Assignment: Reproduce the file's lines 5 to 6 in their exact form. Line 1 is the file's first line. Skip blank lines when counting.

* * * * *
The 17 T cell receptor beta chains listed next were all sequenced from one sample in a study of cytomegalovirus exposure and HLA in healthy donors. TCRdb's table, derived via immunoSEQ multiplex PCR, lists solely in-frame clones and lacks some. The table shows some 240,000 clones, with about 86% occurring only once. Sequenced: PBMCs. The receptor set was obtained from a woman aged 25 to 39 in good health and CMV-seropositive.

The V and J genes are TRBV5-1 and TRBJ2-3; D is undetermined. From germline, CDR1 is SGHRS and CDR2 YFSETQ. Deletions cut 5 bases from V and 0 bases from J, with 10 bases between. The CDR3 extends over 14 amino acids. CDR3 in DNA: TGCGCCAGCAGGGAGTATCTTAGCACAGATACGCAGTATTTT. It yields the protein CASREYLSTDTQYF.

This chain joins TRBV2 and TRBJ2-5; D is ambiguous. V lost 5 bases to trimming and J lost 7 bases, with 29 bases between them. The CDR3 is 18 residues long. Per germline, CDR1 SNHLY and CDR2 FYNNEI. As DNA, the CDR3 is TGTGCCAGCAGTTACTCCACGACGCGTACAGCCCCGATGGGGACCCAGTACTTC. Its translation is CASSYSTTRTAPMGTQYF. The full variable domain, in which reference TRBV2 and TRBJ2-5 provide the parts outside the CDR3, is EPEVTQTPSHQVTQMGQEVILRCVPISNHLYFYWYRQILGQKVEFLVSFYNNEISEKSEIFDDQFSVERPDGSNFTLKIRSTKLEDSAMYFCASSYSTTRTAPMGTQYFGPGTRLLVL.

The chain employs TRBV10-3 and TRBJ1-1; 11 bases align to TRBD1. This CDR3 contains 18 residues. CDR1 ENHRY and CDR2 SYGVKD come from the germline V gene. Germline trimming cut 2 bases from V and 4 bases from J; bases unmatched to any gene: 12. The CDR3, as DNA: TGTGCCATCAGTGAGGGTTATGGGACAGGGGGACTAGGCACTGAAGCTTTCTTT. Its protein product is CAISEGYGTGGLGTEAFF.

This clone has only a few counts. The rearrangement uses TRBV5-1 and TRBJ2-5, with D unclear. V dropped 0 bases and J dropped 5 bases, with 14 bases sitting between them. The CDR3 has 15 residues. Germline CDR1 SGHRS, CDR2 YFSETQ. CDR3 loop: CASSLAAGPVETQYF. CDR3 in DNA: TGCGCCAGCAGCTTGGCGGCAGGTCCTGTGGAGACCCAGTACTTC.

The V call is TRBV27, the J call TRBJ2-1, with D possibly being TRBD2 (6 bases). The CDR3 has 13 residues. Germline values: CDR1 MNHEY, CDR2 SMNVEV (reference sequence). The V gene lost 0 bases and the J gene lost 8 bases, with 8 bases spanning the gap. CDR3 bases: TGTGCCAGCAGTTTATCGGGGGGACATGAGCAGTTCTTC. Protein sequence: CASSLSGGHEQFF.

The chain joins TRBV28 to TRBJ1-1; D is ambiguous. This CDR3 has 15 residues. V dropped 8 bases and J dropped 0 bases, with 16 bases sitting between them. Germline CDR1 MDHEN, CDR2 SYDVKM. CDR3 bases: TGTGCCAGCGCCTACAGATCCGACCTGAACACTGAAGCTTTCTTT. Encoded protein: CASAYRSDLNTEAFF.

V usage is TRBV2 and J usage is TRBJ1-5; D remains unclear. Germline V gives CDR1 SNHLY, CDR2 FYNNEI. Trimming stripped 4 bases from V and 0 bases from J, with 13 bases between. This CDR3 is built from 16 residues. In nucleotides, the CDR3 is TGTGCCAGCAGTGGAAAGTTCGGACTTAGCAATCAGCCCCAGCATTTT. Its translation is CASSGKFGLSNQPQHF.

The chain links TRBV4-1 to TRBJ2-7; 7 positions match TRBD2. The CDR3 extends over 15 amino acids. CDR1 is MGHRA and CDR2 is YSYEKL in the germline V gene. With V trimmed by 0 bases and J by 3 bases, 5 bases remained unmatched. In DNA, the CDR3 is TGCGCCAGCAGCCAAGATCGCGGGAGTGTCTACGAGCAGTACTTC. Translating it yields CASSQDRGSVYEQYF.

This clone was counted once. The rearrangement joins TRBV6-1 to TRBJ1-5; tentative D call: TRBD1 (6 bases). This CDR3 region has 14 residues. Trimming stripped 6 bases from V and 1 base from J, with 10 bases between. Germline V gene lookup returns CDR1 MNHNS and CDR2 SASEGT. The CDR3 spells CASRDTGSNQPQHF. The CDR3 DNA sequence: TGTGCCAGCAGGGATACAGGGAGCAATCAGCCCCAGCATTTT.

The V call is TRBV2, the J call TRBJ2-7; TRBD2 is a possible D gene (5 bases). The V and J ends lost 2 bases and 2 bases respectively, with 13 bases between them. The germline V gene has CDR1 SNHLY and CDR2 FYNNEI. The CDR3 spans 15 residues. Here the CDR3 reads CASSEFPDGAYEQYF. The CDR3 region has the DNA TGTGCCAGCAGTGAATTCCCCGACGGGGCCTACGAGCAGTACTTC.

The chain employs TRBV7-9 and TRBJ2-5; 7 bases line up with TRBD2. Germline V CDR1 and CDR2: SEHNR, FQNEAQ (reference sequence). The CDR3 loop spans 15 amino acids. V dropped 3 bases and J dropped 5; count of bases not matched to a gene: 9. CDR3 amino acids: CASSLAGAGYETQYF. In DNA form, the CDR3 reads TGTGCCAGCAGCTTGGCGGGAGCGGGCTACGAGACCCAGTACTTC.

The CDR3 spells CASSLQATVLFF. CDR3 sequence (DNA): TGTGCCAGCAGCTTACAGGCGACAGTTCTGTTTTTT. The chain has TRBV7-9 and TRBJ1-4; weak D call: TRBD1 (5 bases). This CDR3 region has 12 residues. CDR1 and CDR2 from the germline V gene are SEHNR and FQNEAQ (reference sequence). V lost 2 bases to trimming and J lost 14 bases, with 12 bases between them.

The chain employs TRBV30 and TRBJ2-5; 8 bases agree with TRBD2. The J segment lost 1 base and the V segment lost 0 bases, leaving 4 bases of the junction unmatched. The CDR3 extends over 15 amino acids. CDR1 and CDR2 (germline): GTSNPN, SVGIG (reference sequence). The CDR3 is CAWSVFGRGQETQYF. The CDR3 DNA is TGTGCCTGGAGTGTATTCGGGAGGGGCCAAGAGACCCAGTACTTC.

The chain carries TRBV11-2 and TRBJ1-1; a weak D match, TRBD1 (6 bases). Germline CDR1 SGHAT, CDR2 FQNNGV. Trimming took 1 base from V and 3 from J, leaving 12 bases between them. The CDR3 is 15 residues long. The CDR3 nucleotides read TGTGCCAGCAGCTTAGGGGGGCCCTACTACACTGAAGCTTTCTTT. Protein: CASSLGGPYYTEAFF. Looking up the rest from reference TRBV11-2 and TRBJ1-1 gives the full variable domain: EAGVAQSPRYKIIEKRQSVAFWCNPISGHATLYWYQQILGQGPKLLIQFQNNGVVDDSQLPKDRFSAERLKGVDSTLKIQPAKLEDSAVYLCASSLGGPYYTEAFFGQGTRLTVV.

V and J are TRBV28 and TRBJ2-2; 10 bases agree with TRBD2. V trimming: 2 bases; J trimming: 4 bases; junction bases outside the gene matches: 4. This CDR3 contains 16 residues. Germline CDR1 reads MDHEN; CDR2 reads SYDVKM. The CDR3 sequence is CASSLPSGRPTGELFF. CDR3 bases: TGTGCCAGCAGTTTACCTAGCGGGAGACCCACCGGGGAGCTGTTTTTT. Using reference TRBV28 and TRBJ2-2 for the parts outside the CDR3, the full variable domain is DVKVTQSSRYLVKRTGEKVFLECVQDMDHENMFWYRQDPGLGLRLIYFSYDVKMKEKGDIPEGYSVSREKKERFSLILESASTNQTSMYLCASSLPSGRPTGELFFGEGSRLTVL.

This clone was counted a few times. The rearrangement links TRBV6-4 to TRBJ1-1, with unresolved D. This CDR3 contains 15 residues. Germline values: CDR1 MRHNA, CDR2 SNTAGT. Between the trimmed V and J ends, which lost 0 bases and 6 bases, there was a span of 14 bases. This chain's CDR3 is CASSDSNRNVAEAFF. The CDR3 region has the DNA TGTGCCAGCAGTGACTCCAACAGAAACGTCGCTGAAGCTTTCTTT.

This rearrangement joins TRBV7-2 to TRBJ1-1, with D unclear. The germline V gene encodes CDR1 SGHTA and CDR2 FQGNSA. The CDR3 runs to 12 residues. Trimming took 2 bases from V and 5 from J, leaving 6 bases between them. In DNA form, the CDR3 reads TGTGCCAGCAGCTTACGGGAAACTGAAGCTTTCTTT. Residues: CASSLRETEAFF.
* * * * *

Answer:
This clone has only a few counts. The rearrangement uses TRBV5-1 and TRBJ2-5, with D unclear. V dropped 0 bases and J dropped 5 bases, with 14 bases sitting between them. The CDR3 has 15 residues. Germline CDR1 SGHRS, CDR2 YFSETQ. CDR3 loop: CASSLAAGPVETQYF. CDR3 in DNA: TGCGCCAGCAGCTTGGCGGCAGGTCCTGTGGAGACCCAGTACTTC.

The V call is TRBV27, the J call TRBJ2-1, with D possibly being TRBD2 (6 bases). The CDR3 has 13 residues. Germline values: CDR1 MNHEY, CDR2 SMNVEV (reference sequence). The V gene lost 0 bases and the J gene lost 8 bases, with 8 bases spanning the gap. CDR3 bases: TGTGCCAGCAGTTTATCGGGGGGACATGAGCAGTTCTTC. Protein sequence: CASSLSGGHEQFF.